The entity was patiently enjoying my thoughts, clearly satisfied with its enraptured audience. “Samuel,” it cooed. “Samuel, it’s so good to see you.” The moonlight flickered across the rolling sea as the roar of waves grew louder and louder in my ears. I couldn’t resist the sweet call of my name: It was so nice to hear someone, anyone calling me: only me.

“W-what do you want?” I begged, small streams of saliva now trickling down my jaw. My whole body had crumpled into a knot as I hunched over the water in full deference to the voice’s song-like grasp. Only then, when I stood sufficiently prostrate to its desires, did it choose to reveal itself.

The creature stood motionless only ten feet ahead of me. Its silhouette betrayed an ethereal woman, quite similar to my own height and build. Her unblemished face was as white as snow and her eyes black as midnight. Across her neck, silken blonde hair wrapped its way seamlessly around her back, each strand moving through their air like a serpent on its own accord. She was completely naked and at the sight of me slowly rested her frail white hands atop her bare breasts. Everything about her was hauntingly beautiful, and even though her skin lacked the lifelike texture of all human flesh, I couldn’t conceive of a singularly more intoxicating being.

“Samuel, I’ve been waiting for you,” she said, cocking her head to the side and staring lifelessly at me with a smile. Every time her mouth moved the words rang out in a delayed echo and continued emanating long after she had finished speaking. “I’m so lonely. Please, won’t you spend some time with me?”

What could I have done? My entire being was shamelessly enraptured by her presence, unable to believe she could be real. With reckless abandon, I waded forward and caught myself only an inch from her face. She laughed at my labored breathing and beckoned me to come closer with a toothy, crooked smile.

Arm shaking, I slowly reached out to touch her. As I grazed her bare shoulder, the silken smooth skin was ice to the touch. “Why are you so cold?” I wondered in a daze, her radiant beauty like an explosive reaction growing ever stronger before me.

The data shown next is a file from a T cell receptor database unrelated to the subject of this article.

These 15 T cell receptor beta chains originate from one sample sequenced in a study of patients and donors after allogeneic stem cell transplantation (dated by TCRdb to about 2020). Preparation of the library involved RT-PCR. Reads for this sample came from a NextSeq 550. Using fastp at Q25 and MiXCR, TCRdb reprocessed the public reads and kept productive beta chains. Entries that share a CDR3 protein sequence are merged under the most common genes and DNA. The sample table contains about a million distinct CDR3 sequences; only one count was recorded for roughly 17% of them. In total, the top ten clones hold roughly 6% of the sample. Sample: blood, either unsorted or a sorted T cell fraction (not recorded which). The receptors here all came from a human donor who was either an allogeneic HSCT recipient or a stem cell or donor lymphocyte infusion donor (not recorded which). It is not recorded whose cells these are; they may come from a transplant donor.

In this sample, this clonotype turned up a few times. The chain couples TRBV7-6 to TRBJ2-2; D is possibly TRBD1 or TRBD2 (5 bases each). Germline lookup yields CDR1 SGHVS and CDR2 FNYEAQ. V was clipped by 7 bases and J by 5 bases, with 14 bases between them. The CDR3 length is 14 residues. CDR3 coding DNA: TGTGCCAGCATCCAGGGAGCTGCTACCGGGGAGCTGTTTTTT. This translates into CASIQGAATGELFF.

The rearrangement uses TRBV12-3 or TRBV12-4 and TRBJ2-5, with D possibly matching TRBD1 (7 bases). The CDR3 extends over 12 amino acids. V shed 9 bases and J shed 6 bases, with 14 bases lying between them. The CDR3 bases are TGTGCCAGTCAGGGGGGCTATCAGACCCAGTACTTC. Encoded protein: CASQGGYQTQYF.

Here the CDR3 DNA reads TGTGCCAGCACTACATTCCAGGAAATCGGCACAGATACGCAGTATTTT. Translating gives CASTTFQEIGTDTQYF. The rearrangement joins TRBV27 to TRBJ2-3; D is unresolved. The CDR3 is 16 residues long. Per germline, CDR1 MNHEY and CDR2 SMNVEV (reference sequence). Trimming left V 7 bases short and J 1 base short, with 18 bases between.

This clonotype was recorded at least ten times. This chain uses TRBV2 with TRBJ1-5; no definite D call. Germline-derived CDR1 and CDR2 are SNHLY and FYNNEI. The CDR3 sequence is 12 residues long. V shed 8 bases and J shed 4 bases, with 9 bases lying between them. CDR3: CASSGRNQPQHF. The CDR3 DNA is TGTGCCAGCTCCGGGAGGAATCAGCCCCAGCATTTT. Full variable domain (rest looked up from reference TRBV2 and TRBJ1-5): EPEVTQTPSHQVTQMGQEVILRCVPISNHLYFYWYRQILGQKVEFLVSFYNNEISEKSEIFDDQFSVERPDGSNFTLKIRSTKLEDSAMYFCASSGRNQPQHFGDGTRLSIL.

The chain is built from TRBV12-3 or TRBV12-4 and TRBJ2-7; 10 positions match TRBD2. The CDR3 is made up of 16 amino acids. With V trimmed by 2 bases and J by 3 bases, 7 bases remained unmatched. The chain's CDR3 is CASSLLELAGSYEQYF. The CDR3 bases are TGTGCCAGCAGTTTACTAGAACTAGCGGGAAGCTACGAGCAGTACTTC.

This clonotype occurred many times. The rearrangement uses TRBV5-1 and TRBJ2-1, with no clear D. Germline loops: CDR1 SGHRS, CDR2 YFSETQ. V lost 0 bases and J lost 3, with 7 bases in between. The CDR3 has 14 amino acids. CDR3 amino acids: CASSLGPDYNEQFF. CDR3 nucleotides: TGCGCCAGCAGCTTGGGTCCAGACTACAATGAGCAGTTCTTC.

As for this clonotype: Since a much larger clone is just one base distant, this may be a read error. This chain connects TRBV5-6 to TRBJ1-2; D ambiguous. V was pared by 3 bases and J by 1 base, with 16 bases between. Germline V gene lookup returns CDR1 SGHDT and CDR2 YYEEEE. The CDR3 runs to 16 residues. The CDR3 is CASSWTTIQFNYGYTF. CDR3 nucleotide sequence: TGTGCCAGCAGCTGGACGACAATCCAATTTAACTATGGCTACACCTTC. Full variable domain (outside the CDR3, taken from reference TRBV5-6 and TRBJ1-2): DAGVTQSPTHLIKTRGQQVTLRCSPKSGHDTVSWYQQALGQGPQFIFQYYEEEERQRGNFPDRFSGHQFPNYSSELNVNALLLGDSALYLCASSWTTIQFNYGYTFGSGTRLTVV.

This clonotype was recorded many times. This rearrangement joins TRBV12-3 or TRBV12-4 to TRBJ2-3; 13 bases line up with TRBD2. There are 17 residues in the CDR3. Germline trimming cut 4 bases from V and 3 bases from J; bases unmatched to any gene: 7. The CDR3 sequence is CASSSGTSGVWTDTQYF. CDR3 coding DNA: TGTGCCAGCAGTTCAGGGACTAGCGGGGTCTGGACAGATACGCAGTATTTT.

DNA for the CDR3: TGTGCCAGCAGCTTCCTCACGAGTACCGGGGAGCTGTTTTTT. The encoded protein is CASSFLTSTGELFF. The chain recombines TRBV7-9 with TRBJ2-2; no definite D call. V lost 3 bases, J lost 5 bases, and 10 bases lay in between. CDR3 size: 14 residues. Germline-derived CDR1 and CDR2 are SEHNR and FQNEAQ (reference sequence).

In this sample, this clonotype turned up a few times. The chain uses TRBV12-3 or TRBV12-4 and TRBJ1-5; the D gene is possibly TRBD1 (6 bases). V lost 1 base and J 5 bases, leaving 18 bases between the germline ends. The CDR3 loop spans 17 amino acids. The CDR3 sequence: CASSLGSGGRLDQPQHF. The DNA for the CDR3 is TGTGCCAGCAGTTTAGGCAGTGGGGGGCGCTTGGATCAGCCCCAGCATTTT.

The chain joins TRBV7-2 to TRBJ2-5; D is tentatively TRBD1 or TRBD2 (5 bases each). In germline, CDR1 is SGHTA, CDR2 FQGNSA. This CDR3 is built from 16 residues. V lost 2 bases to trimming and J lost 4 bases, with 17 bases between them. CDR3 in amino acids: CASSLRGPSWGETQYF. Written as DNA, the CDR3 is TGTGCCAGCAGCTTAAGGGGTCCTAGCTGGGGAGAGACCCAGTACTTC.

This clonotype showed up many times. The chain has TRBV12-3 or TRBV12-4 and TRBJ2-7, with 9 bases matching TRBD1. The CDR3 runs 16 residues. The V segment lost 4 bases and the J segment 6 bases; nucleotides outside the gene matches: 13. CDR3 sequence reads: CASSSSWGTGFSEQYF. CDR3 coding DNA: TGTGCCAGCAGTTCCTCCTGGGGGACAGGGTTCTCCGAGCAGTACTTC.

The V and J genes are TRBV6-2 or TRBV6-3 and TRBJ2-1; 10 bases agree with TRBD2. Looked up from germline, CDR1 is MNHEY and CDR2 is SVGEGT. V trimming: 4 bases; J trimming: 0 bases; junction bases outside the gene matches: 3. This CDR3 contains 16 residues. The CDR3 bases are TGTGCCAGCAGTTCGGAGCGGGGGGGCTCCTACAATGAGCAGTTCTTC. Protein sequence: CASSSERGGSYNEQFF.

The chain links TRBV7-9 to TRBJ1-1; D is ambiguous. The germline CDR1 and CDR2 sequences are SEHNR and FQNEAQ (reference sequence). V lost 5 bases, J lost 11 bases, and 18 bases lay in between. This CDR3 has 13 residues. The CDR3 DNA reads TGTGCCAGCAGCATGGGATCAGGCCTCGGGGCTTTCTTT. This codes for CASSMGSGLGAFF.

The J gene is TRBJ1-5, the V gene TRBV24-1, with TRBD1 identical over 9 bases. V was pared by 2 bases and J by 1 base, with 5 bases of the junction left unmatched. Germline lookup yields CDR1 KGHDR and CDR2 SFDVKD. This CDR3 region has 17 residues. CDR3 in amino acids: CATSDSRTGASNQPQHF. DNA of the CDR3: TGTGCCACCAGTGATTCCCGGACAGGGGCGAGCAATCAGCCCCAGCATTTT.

“I’ve been alone for so long,” she said, gently stepping backwards. “Please, won’t you join me? We can be together forever…” She retreated a foot, then two. With each stride I felt the mania-inducing ecstasy growing dimmer around me. She knew the precise countervailing effect this would have and relished my whimpering disappointment.

With only greedy impulse, I grasped her hand and halted the escape. My heartbeat slowed to a stop, I edged closer to her body and enveloped my arm around her waist. She delighted at the weak, erratic panting of my breath on her neck as she enclosed her hands around mine.

Content with the nervous shaking of my body, she bent her head and placed both hands below my hips. My eyes widened with such orgasmic pleasure that, without thinking, I summoned an unknown courage and gripped both her buttocks in my hands. Her pale, throbbing lips quivered as she couldn’t help but giggle at my boldness.

“Look at me,” she echoed, coming to angelic composure. She slowly raised her head and looked me dead in the eyes. Beneath her irises I saw a raging tsunami, trapped amongst the twinkling onyx of her brow. Without hesitation I jerked my head to her mouth and felt the warmth of a volcanic movement engulf my entire body. My eyes rolled to the back of my head as I kissed her in pure, unadulterated euphoria.

Lost in the grip of her arms, I hardly noticed her pulling me further and further away from the shore, heedlessly into the deep from where she had come. As her cold tongue pressed against mine, she drew my body under the tide and submerged my shoulders in a quiet departure from my reality. By the time I noticed the cool water clawing its way up my neck, it was too late: I was a slave to her hidden desires.

“Thank you so much…” she murmured, her voice warbling as we sank deeper into the surf. “Thank you for coming to me after all this time…” As her voice trailed away, the façade of otherworldly beauty began to crack around her body. The glowing fire of her form had now faded in a collapse of supernatural grace - only to leave a lecherous replacement behind in its ephemeral place.